This morning I followed my fox down the hill to the lake. By "followed," I mean I walked next to his footprints, and by "my fox," I only mean the local one who lays dainty beaded necklaces of tracks all over my yard and across my doorstep. In the delicate trails woven through hemlocks, along fallen logs, to and from the compost pile, and zigzagging down the driveway, I hear poet Mary Oliver give my wild neighbors a voice…“Listen, says fox, it is music to run over the hills” (Straight Talk from Fox in Red Bird)
Music…reading…both are wonderful metaphors for animal tracking. The recent snows are an excellent tracking medium, and noticing tracks can make the woods come alive. Last week, behind the garage, I found a mess of the fox’s tracks around a small lump of leaves covered in snow. Two bright yellow dabs of urine indicated that this was a scent mound, used for marking his territory. Male members of the dog family, Canidae, will use raised leg urination (RLU) to let others in the area know that this territory is taken and defended.
You may think I'm crazy, but I got down on my hands and knees and sniffed the urine. Red fox and gray fox urine each have their own unique scents. Both are slightly skunky, but the red fox smells much sharper and stronger, while the gray fox's scent is mellower. The smell test confirmed that I've been tracking a gray fox. This scent marking is also why I've been referring to my neighbor as "he." By the end of last winter I had noticed enough side-by-side fox trails to be confident that my yard housed a pair of foxes. I don't have enough evidence yet to be sure that the female is still around, but this is the beginning of mating season, so I may know soon.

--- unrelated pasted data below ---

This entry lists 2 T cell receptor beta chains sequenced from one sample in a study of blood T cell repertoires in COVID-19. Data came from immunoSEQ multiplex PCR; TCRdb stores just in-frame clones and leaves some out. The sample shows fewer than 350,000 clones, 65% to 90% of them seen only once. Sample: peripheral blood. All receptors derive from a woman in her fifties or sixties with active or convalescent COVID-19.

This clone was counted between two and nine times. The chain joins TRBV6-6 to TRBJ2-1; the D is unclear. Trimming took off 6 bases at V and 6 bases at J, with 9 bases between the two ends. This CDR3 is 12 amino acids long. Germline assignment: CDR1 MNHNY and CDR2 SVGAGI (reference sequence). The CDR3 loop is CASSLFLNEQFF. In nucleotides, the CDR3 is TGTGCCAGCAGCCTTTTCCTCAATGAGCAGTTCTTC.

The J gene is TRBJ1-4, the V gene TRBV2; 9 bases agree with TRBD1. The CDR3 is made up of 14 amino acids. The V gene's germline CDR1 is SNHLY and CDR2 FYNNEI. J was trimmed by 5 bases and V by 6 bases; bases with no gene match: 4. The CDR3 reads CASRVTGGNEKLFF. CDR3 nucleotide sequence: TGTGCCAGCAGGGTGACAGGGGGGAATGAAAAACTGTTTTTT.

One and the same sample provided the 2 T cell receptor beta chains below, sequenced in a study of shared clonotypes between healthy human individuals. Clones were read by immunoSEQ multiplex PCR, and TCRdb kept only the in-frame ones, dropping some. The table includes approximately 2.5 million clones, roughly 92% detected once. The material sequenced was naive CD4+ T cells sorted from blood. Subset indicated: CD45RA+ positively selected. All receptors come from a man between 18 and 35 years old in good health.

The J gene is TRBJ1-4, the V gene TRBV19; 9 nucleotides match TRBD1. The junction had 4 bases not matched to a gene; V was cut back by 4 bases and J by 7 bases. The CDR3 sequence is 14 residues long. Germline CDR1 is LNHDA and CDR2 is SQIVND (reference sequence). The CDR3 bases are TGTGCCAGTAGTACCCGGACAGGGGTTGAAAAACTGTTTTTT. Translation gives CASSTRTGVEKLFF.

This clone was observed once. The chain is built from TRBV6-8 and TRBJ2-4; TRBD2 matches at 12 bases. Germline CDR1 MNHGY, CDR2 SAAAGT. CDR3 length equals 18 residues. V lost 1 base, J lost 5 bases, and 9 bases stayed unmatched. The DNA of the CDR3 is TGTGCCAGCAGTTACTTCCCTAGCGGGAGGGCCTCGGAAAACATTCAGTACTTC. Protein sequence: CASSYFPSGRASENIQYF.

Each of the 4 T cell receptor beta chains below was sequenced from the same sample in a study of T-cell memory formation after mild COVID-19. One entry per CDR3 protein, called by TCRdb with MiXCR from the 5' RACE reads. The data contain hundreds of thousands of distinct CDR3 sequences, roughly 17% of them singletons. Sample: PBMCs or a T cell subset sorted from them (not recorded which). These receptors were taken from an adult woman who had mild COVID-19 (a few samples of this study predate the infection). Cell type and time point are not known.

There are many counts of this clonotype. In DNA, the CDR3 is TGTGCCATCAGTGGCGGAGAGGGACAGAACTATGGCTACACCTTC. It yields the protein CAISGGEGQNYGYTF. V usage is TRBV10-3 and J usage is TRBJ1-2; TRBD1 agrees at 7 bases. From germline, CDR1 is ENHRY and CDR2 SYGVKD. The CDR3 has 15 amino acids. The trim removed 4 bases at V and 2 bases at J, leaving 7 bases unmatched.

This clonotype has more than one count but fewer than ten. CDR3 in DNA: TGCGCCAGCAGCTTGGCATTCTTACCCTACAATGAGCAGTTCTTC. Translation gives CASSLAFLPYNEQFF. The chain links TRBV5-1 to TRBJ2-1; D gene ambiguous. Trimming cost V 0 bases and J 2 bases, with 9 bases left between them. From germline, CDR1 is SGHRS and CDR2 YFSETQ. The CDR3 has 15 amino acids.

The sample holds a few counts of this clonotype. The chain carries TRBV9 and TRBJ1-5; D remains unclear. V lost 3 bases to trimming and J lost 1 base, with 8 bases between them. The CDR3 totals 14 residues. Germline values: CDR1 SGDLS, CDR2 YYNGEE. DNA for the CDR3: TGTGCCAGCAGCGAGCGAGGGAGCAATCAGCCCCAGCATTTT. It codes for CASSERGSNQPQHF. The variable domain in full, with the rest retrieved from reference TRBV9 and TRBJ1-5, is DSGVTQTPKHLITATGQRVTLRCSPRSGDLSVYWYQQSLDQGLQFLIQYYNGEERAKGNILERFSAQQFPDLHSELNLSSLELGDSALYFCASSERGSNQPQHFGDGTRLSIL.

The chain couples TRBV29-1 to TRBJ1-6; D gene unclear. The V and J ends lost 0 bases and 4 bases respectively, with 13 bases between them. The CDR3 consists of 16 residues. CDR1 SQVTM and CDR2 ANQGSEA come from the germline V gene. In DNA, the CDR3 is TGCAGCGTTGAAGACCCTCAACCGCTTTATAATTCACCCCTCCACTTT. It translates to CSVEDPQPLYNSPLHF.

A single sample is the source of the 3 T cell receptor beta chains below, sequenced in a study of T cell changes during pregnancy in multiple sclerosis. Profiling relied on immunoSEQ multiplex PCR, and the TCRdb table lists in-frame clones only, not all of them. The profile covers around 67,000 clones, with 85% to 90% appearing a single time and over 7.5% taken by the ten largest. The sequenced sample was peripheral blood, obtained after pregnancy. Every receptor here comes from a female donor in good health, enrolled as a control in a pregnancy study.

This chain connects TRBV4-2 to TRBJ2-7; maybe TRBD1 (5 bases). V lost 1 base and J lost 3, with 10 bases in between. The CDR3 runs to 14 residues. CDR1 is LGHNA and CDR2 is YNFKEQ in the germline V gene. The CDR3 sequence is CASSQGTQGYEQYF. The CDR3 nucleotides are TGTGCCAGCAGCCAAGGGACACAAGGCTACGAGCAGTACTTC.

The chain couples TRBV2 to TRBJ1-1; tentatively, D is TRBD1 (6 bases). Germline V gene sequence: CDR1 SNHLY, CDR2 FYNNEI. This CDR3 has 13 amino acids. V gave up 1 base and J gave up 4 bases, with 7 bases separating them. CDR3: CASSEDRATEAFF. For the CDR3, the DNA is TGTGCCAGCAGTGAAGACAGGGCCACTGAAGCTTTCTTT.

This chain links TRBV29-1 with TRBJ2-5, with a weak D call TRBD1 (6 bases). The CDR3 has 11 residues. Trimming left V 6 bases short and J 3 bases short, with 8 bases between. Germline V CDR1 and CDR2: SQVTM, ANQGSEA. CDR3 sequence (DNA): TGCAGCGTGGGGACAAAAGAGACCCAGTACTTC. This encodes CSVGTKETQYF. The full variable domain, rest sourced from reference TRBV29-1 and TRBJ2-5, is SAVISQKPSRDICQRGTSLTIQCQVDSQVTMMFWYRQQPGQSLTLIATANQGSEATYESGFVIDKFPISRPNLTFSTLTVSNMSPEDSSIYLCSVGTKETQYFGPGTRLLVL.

Back at the lake I found a gray fox highway. Perforating the snow were at least eight different sets of tracks going in many directions along the edge of the ice and up onto shore. One of the trails was very different, definitely not a fox.
Large (as long as my entire pointer finger) and with five toes arranged asymmetrically, these tracks bounded along the bank in the 2x pattern. This is a common track pattern in the Mustelidae or weasel family, and we can find half-inch tracks from the least weasel all the way up to four-inch tracks from the river otter and fisher arranged two-by-two down trails in this area. Each set of tracks is the result of the back feet landing exactly in the prints left by the front feet.
Being so close to the lake, I expected the animal to suddenly break into a slide at any moment. River otters will often belly-sled over leaves, mud, ice, or snow, leaving long, foot-wide troughs between short groups of tracks. I walked faster as we followed the trail over logs, down near alders on the shore, and under balsam fir branches. Not once did they break from the 2x pattern. So, in my notebook, I would record these large weasel tracks as “likely fisher.” These large, dark brown weasels, with a reputation for being inquisitive and ferocious, are an important predator of porcupines in the region. Hunters often share stories of seeing fishers while sitting quietly.
Tracking is always a “probably” kind of game. Any animal can do any gait, and foot size overlaps among many species. While habitat, behavior, scat, kill sites, and many other clues can help with identification, there is always an element of uncertainty. The sense of a mystery that might not be solved is what keeps me hooked.
Red-cheeked and warm from the walk, practically dancing with joy at the chance to read new stories, I have to say I agree with the fox: it is music to travel over the hills.